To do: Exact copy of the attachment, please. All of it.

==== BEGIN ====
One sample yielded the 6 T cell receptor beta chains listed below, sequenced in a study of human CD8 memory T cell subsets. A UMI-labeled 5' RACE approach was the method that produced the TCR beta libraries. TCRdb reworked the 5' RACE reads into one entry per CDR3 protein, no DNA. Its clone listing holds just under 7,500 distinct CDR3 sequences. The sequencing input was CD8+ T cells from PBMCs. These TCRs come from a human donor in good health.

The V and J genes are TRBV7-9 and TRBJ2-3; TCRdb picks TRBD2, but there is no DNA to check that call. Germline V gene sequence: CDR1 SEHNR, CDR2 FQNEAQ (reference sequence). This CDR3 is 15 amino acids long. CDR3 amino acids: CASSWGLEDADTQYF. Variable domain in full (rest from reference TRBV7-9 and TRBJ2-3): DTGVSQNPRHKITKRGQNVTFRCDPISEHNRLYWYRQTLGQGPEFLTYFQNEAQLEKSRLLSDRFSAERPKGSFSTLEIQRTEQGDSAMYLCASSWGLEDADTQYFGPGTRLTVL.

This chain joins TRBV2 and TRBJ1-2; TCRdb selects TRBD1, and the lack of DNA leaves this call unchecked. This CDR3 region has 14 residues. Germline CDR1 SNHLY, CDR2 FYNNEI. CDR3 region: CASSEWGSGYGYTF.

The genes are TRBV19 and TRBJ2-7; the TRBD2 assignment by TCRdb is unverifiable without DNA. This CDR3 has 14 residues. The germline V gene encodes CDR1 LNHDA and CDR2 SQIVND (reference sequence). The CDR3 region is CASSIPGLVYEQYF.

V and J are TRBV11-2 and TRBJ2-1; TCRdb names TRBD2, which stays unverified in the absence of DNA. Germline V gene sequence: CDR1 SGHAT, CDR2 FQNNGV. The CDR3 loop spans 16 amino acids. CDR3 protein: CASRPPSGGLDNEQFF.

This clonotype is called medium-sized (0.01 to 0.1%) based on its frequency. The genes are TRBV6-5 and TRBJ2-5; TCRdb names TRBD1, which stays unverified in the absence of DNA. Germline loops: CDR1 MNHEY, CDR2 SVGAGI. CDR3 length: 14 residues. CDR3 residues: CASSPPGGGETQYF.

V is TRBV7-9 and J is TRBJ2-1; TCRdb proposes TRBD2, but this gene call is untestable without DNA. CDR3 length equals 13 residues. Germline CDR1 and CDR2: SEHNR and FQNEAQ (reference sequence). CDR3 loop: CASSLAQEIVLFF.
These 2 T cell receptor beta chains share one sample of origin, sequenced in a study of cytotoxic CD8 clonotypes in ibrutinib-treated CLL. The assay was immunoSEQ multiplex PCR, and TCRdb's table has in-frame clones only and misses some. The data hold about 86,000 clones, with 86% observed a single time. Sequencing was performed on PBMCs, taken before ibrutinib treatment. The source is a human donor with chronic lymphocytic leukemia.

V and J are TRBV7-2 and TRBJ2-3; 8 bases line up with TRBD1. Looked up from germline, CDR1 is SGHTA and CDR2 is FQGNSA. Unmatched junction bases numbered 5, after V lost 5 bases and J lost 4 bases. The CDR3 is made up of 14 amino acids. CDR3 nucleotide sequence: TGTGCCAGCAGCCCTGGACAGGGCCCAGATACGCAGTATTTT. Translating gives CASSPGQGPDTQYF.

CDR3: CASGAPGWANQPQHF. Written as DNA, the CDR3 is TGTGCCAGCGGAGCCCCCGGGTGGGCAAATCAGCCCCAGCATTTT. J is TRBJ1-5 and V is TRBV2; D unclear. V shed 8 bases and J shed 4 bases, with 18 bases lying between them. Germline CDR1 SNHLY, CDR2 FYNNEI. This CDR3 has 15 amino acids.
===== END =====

One sample yielded the 6 T cell receptor beta chains listed below, sequenced in a study of human CD8 memory T cell subsets. A UMI-labeled 5' RACE approach was the method that produced the TCR beta libraries. TCRdb reworked the 5' RACE reads into one entry per CDR3 protein, no DNA. Its clone listing holds just under 7,500 distinct CDR3 sequences. The sequencing input was CD8+ T cells from PBMCs. These TCRs come from a human donor in good health.

The V and J genes are TRBV7-9 and TRBJ2-3; TCRdb picks TRBD2, but there is no DNA to check that call. Germline V gene sequence: CDR1 SEHNR, CDR2 FQNEAQ (reference sequence). This CDR3 is 15 amino acids long. CDR3 amino acids: CASSWGLEDADTQYF. Variable domain in full (rest from reference TRBV7-9 and TRBJ2-3): DTGVSQNPRHKITKRGQNVTFRCDPISEHNRLYWYRQTLGQGPEFLTYFQNEAQLEKSRLLSDRFSAERPKGSFSTLEIQRTEQGDSAMYLCASSWGLEDADTQYFGPGTRLTVL.

This chain joins TRBV2 and TRBJ1-2; TCRdb selects TRBD1, and the lack of DNA leaves this call unchecked. This CDR3 region has 14 residues. Germline CDR1 SNHLY, CDR2 FYNNEI. CDR3 region: CASSEWGSGYGYTF.

The genes are TRBV19 and TRBJ2-7; the TRBD2 assignment by TCRdb is unverifiable without DNA. This CDR3 has 14 residues. The germline V gene encodes CDR1 LNHDA and CDR2 SQIVND (reference sequence). The CDR3 region is CASSIPGLVYEQYF.

V and J are TRBV11-2 and TRBJ2-1; TCRdb names TRBD2, which stays unverified in the absence of DNA. Germline V gene sequence: CDR1 SGHAT, CDR2 FQNNGV. The CDR3 loop spans 16 amino acids. CDR3 protein: CASRPPSGGLDNEQFF.

This clonotype is called medium-sized (0.01 to 0.1%) based on its frequency. The genes are TRBV6-5 and TRBJ2-5; TCRdb names TRBD1, which stays unverified in the absence of DNA. Germline loops: CDR1 MNHEY, CDR2 SVGAGI. CDR3 length: 14 residues. CDR3 residues: CASSPPGGGETQYF.

V is TRBV7-9 and J is TRBJ2-1; TCRdb proposes TRBD2, but this gene call is untestable without DNA. CDR3 length equals 13 residues. Germline CDR1 and CDR2: SEHNR and FQNEAQ (reference sequence). CDR3 loop: CASSLAQEIVLFF.
These 2 T cell receptor beta chains share one sample of origin, sequenced in a study of cytotoxic CD8 clonotypes in ibrutinib-treated CLL. The assay was immunoSEQ multiplex PCR, and TCRdb's table has in-frame clones only and misses some. The data hold about 86,000 clones, with 86% observed a single time. Sequencing was performed on PBMCs, taken before ibrutinib treatment. The source is a human donor with chronic lymphocytic leukemia.

V and J are TRBV7-2 and TRBJ2-3; 8 bases line up with TRBD1. Looked up from germline, CDR1 is SGHTA and CDR2 is FQGNSA. Unmatched junction bases numbered 5, after V lost 5 bases and J lost 4 bases. The CDR3 is made up of 14 amino acids. CDR3 nucleotide sequence: TGTGCCAGCAGCCCTGGACAGGGCCCAGATACGCAGTATTTT. Translating gives CASSPGQGPDTQYF.

CDR3: CASGAPGWANQPQHF. Written as DNA, the CDR3 is TGTGCCAGCGGAGCCCCCGGGTGGGCAAATCAGCCCCAGCATTTT. J is TRBJ1-5 and V is TRBV2; D unclear. V shed 8 bases and J shed 4 bases, with 18 bases lying between them. Germline CDR1 SNHLY, CDR2 FYNNEI. This CDR3 has 15 amino acids.